High-profile execution looms for Julius Jones in Oklahoma
Jones is scheduled to receive a lethal injection Thursday at the State Penitentiary for the 1999 slaying of Paul Howell
Students at high schools across Oklahoma City walked out of their classes. Prayer vigils were held at the state Capitol, and barricades were erected outside the governor’s mansion. Even Baker Mayfield, quarterback for the NFL’s Cleveland Browns, weighed in on Oklahoma’s highest-profile execution in decades.
Julius Jones, 41, who has maintained his innocence for more than two decades, is scheduled to receive a lethal injection Thursday at the State Penitentiary in McAlester for the 1999 slaying of Paul Howell, a businessman in the affluent Oklahoma City suburb of Edmond.
Mayfield, a Heisman Trophy winner from the University of Oklahoma, is among several high-profile athletes and entertainers who have weighed in on Jones’ case, urging Republican Gov. Kevin Stitt to commute his sentence and spare his life.
“Yeah, it’s pretty rough, to be honest with you,” Mayfield said Wednesday, pausing and his eyes filling with tears. “That’s not something that’s easy to talk about. Been trying to get the facts stated and the truth to be told for a while.
“It’s a shame that it’s gotten this far, 24 hours away.”
Stitt has been tight-lipped about the case, but has met with Jones’ attorneys and Howell’s family.
Jones’ mother, Madeline Davis-Jones, who tried unsuccessfully to meet with Stitt on Monday, spoke to a group of about 300 people, many of them students from nearby high schools, who gathered at the Capitol on Wednesday outside of Stitt’s office, chanted and sang hymns.
“I don’t want to go to a lynching tomorrow,” Davis-Jones said, her voice rising with emotion. “Why would I want to see someone hang? We should be through with that. Do you want your baby, your child to be hanged?”
Jones maintains he was framed by the actual killer, a high school friend and co-defendant who testified against him and was released from prison after 15 years.
State and county prosecutors have said the evidence against Jones is overwhelming. Trial transcripts show witnesses identified Jones as the shooter and placed him with Howell’s stolen vehicle. Investigators also found the murder weapon wrapped in a bandana with Jones’ DNA in an attic space above his bedroom. Jones claims the murder weapon was placed there by the actual killer, who visited Jones’ house after Howell was shot.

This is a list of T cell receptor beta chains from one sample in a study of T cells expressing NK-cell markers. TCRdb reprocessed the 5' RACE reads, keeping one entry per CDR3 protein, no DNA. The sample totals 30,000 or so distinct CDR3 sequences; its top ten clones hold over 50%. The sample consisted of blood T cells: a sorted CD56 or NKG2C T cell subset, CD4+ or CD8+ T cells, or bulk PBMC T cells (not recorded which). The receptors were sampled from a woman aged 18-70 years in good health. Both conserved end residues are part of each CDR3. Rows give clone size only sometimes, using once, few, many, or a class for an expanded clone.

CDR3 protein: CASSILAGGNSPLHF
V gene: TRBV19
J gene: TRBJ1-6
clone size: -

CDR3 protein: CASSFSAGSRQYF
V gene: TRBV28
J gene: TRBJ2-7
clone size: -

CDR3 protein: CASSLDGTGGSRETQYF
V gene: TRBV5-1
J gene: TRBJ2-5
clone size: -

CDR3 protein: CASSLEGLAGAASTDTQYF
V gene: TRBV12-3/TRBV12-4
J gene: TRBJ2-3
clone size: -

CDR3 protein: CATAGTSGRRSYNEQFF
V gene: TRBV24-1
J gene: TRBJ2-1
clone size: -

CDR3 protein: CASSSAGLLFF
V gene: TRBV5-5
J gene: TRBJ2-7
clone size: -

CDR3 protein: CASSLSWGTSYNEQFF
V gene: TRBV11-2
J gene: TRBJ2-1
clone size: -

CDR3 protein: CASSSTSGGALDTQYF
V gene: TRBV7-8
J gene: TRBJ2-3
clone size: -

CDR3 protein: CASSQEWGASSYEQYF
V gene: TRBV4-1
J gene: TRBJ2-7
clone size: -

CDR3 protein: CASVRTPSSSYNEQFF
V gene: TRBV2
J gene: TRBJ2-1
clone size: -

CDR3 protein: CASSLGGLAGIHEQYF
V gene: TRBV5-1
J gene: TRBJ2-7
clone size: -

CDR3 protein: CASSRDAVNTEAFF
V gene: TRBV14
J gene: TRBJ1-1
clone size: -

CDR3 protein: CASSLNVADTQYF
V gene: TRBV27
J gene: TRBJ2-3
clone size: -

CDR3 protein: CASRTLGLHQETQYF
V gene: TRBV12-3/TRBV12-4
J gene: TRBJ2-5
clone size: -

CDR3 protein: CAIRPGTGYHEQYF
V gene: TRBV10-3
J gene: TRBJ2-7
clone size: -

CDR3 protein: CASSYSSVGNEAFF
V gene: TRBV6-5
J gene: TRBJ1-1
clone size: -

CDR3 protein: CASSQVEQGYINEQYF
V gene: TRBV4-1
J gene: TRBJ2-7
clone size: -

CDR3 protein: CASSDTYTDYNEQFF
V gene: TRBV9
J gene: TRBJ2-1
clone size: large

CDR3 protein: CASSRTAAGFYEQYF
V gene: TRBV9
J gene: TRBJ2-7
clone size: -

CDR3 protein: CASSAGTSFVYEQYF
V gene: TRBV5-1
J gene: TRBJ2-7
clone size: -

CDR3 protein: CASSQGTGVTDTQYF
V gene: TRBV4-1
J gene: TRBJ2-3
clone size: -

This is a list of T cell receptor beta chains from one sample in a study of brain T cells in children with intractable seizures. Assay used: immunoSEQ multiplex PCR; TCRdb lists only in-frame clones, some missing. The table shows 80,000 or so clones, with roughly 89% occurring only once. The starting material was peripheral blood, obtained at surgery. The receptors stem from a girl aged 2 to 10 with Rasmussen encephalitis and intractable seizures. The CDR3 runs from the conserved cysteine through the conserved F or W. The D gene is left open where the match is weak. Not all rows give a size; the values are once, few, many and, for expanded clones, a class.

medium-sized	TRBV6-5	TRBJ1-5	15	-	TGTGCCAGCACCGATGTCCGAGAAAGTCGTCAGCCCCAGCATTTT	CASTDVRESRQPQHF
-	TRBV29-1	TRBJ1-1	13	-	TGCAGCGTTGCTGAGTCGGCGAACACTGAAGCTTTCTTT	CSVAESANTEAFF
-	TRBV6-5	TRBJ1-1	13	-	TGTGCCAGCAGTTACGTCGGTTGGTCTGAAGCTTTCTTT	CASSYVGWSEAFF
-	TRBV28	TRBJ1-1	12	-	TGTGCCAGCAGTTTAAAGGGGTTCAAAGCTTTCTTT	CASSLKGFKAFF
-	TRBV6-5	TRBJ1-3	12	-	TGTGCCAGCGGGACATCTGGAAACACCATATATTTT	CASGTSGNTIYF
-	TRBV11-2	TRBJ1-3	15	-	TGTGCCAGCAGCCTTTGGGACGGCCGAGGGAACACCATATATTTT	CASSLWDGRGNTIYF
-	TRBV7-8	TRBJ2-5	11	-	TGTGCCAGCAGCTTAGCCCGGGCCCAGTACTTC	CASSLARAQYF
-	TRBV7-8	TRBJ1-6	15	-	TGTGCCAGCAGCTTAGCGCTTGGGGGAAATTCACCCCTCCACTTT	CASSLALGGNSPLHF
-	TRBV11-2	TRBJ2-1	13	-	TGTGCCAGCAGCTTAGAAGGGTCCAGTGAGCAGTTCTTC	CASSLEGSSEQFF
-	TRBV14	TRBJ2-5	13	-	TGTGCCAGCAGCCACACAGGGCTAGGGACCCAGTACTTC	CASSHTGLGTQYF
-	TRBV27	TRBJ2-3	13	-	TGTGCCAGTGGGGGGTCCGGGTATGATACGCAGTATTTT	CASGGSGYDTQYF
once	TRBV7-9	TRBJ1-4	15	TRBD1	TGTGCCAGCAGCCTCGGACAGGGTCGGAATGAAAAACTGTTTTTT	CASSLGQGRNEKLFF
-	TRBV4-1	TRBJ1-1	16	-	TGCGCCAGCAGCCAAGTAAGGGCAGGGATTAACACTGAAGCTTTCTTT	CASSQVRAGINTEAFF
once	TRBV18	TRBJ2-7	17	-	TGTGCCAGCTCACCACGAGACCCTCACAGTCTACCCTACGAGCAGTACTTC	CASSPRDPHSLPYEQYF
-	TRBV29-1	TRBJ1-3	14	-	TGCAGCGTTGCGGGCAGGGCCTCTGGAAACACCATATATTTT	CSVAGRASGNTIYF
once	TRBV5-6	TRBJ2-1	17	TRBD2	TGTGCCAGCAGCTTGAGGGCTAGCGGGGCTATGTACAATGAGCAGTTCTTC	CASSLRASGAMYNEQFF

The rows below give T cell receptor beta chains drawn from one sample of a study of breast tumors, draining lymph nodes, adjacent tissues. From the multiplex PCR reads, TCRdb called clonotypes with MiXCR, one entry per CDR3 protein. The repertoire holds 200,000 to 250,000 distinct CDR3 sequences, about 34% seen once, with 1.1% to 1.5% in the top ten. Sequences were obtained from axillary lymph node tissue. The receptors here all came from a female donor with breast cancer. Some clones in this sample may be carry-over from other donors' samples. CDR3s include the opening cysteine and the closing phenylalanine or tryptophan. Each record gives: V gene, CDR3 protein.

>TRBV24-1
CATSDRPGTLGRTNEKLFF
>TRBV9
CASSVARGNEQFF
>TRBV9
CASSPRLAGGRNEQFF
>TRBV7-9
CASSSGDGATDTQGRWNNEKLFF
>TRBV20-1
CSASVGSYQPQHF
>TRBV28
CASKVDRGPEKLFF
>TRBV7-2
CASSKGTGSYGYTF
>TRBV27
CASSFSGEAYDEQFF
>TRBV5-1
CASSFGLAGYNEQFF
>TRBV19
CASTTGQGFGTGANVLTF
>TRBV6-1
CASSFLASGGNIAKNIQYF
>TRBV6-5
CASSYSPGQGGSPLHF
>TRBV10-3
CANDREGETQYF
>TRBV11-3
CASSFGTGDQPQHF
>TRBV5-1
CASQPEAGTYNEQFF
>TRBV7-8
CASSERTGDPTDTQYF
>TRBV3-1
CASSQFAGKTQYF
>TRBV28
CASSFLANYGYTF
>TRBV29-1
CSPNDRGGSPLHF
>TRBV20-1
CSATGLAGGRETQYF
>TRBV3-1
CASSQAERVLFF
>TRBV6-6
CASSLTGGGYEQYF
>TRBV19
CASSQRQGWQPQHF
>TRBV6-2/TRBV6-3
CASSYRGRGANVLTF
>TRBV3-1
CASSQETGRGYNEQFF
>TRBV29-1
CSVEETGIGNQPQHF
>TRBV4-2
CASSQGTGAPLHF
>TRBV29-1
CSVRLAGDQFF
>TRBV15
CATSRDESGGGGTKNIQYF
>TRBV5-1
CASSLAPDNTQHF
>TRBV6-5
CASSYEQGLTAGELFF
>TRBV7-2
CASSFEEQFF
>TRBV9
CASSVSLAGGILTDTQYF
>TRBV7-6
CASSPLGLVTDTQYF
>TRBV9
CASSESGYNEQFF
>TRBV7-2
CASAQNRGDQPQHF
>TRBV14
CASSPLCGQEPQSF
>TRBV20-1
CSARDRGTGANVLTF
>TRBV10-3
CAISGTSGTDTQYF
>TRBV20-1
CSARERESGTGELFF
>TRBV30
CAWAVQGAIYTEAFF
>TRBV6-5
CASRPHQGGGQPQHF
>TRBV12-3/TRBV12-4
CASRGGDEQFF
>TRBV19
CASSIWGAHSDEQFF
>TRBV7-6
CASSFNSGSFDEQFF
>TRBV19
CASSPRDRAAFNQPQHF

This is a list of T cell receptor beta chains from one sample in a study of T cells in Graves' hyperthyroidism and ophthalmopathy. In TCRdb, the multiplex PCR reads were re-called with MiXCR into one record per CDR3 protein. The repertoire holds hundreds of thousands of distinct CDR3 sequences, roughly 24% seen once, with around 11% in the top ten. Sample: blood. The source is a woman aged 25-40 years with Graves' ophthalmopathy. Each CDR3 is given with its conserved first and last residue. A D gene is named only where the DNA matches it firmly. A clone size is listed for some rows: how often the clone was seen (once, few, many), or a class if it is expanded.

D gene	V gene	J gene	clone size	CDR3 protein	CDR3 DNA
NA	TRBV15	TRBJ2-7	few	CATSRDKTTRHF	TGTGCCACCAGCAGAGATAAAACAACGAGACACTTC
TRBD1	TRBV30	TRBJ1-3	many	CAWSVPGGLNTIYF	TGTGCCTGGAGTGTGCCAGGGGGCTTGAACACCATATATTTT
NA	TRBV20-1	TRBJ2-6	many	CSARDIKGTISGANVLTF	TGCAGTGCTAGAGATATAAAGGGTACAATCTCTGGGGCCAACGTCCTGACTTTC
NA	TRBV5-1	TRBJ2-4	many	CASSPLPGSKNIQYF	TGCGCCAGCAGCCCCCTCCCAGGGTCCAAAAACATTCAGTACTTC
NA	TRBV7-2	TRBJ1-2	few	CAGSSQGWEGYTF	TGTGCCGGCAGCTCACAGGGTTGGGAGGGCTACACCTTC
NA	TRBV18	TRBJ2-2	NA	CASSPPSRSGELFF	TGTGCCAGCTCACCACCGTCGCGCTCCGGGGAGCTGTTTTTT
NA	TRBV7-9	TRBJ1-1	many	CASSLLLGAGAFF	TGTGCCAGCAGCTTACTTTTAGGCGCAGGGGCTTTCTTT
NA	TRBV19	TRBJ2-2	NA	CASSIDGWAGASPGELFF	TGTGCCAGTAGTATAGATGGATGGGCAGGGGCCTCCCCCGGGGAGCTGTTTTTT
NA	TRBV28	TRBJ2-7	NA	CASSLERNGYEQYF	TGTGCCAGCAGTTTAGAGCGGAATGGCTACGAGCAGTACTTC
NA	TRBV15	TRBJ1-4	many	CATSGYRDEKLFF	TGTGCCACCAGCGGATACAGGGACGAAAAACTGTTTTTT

The state’s Pardon and Parole Board twice voted 3-1 to recommend Stitt grant clemency to Jones and commute his sentence to life in prison.
Stitt spokesman Charlie Hannema said “the governor takes his role in this process seriously and is carefully considering the Pardon and Parole Board’s recommendation as he does in all cases.”
Paul Howell’s sister, Megan Tobey, testified before the board that she distinctly remembers seeing Jones shoot her brother in front of his two young daughters.
“He is the same person today as he was 22 years ago. He’s still getting into trouble. He’s still in a gang. He’s still lying. And he still feels no shame, guilt or remorse for his action,” Tobey said. “We need Julius Jones to be held responsible.”
In a separate vote on Wednesday, the same board voted 3-2 to grant clemency to another death row inmate, Bigler Stouffer, citing concerns with the state’s lethal injection protocols. Stouffer is scheduled to die on Dec. 9.
Jones’ case was profiled in “The Last Defense,” a three-episode documentary produced by actress Viola Davis that aired on ABC in 2018. Since then, Kim Kardashian West and athletes with Oklahoma ties, including Mayfield and NBA stars Russell Westbrook, Blake Griffin and Trae Young, have urged Stitt to commute Jones’ death sentence.
Oklahoma ended a six-year moratorium on executions — brought on by concerns over its lethal injection methods — last month. John Marion Grant, 60, convulsed and vomited as he was being put to death Oct. 28.
Grant was the first person in Oklahoma to be executed since a series of flawed lethal injections in 2014 and 2015 led to a de facto moratorium. Richard Glossip was just hours away from being executed in September 2015 when prison officials realized they had received the wrong lethal drug. It was later learned the same wrong drug had been used to execute an inmate in January 2015.
The drug mix-ups followed a botched execution in April 2014 in which inmate Clayton Lockett struggled on a gurney before dying 43 minutes into his lethal injection — and after the state’s prisons chief ordered executioners to stop.
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